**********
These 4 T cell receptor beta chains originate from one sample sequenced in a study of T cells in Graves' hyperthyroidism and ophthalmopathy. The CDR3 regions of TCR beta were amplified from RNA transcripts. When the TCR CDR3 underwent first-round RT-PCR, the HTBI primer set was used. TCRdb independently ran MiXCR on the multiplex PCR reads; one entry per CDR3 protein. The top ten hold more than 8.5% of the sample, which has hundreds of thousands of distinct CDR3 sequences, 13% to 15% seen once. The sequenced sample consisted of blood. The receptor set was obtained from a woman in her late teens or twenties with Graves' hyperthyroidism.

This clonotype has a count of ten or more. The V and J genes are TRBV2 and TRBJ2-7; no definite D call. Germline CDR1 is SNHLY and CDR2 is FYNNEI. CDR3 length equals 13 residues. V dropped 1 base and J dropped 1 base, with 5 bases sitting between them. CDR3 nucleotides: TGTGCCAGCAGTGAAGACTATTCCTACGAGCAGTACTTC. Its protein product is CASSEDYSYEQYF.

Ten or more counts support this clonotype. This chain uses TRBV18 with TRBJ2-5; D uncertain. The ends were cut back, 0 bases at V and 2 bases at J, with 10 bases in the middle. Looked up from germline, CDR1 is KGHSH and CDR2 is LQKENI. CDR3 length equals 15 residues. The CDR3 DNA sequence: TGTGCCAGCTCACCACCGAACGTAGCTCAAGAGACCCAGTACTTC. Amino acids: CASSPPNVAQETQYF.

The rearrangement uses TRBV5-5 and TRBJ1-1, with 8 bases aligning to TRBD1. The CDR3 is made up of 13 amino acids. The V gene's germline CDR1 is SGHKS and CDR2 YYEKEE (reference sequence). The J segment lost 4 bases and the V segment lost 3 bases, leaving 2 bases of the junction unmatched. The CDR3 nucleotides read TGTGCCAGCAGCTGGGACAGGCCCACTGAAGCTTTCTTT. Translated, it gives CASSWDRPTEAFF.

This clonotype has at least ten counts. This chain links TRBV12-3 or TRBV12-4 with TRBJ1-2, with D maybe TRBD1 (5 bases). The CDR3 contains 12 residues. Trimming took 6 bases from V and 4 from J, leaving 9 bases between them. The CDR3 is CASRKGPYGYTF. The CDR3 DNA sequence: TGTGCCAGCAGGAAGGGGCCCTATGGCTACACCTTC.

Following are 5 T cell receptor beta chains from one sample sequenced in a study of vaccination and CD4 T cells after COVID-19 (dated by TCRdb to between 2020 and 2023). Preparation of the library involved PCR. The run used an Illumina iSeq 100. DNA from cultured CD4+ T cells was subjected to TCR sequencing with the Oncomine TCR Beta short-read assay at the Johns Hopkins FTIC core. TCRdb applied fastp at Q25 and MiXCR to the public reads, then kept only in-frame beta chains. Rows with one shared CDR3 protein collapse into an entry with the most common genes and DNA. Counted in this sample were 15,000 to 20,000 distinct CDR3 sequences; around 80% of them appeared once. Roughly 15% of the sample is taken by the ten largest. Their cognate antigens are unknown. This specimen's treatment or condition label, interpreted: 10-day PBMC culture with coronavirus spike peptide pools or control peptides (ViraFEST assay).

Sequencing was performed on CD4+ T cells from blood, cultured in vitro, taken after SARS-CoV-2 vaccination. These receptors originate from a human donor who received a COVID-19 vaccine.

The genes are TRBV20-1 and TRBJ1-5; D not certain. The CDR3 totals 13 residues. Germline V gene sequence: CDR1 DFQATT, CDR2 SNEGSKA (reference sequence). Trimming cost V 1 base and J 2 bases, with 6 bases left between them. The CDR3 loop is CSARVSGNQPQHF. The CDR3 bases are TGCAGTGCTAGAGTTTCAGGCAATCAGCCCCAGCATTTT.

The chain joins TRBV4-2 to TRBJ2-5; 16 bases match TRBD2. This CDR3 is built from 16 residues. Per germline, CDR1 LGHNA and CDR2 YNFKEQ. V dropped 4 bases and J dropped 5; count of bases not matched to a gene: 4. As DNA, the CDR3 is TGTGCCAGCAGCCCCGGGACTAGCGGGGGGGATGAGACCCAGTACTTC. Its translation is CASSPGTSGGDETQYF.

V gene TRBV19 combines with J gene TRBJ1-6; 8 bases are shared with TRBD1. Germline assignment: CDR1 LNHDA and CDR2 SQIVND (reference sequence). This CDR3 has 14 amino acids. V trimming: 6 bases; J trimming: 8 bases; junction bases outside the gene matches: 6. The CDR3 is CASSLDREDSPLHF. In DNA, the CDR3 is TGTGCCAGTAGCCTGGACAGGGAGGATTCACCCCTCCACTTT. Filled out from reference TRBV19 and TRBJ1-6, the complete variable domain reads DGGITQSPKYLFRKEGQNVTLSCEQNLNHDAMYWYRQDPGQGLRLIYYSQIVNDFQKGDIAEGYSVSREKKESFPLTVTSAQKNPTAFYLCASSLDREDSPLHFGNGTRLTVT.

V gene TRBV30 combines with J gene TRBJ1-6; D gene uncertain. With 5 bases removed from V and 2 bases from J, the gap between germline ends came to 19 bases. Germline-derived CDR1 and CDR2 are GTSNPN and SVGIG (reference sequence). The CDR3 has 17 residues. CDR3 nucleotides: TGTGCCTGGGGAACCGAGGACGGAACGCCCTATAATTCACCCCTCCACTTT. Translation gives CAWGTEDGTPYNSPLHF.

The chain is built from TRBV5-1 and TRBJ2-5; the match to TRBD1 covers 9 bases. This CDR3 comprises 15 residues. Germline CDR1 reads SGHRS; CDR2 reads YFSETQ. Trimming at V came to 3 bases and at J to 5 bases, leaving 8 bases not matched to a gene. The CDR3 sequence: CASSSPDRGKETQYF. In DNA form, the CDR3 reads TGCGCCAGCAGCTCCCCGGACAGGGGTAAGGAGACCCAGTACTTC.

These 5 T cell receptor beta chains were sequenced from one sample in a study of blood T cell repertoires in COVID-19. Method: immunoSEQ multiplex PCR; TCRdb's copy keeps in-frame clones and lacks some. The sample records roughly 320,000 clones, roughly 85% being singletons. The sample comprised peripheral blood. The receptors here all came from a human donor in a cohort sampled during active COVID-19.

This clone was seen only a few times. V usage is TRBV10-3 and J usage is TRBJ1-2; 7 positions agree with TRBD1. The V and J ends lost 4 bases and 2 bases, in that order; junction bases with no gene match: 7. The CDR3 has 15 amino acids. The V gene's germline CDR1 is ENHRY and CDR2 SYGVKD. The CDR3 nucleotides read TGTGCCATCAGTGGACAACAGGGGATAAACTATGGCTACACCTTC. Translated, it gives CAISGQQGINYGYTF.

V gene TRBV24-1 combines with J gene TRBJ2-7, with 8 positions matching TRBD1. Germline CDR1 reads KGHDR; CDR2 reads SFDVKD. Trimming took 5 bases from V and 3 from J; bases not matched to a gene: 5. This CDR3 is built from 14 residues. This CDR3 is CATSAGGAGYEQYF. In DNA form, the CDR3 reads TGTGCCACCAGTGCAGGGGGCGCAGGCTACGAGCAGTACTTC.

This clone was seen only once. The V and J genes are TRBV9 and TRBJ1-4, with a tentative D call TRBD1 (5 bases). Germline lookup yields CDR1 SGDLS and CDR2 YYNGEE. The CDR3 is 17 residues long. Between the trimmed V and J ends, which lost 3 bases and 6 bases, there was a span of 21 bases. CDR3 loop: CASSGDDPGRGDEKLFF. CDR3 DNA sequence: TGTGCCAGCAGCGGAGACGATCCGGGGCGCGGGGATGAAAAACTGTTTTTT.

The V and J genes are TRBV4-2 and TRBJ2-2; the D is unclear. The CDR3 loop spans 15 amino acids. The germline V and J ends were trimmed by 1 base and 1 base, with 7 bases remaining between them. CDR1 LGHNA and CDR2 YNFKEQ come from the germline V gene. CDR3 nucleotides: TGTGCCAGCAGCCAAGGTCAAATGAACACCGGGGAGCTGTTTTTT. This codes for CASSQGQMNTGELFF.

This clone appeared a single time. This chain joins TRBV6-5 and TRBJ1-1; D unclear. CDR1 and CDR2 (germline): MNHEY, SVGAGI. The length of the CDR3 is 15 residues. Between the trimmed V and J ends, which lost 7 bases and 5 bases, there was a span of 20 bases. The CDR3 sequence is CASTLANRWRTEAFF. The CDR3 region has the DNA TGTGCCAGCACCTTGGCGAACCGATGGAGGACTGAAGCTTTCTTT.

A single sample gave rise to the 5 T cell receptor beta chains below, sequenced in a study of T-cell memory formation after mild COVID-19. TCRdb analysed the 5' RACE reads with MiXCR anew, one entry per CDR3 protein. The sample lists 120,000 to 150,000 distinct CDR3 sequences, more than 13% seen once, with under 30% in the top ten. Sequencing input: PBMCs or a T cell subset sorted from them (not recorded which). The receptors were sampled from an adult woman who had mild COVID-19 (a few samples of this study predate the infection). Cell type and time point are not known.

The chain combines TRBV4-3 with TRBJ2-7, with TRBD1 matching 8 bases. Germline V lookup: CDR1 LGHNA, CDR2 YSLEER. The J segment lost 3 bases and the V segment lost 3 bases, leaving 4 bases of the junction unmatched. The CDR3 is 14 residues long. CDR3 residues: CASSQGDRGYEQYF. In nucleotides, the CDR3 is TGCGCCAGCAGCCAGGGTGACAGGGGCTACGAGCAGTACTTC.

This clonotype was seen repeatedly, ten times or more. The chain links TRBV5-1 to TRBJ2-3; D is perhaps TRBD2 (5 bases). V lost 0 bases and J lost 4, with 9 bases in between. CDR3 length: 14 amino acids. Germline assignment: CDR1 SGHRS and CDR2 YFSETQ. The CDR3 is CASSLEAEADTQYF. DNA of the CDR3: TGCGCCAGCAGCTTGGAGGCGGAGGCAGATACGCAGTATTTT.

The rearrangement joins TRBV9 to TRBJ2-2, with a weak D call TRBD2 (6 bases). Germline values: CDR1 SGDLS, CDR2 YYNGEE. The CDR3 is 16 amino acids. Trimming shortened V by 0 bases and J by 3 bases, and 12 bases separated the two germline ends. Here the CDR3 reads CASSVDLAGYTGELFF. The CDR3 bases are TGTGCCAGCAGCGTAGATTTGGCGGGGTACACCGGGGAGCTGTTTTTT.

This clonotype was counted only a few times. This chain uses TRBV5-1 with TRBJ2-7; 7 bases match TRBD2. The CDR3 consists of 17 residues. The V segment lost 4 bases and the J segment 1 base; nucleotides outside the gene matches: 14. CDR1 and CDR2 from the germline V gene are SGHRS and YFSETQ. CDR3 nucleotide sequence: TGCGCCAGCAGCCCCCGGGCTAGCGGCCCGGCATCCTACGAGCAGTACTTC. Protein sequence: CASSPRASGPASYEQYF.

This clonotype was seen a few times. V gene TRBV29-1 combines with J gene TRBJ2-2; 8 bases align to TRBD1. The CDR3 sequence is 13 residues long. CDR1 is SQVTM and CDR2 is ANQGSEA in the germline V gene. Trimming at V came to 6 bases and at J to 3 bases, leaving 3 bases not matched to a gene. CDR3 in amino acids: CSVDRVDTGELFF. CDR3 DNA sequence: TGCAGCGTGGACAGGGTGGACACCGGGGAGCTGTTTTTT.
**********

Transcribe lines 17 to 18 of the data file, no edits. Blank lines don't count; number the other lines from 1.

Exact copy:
The V and J genes are TRBV4-2 and TRBJ2-2; the D is unclear. The CDR3 loop spans 15 amino acids. The germline V and J ends were trimmed by 1 base and 1 base, with 7 bases remaining between them. CDR1 LGHNA and CDR2 YNFKEQ come from the germline V gene. CDR3 nucleotides: TGTGCCAGCAGCCAAGGTCAAATGAACACCGGGGAGCTGTTTTTT. This codes for CASSQGQMNTGELFF.

This clone appeared a single time. This chain joins TRBV6-5 and TRBJ1-1; D unclear. CDR1 and CDR2 (germline): MNHEY, SVGAGI. The length of the CDR3 is 15 residues. Between the trimmed V and J ends, which lost 7 bases and 5 bases, there was a span of 20 bases. The CDR3 sequence is CASTLANRWRTEAFF. The CDR3 region has the DNA TGTGCCAGCACCTTGGCGAACCGATGGAGGACTGAAGCTTTCTTT.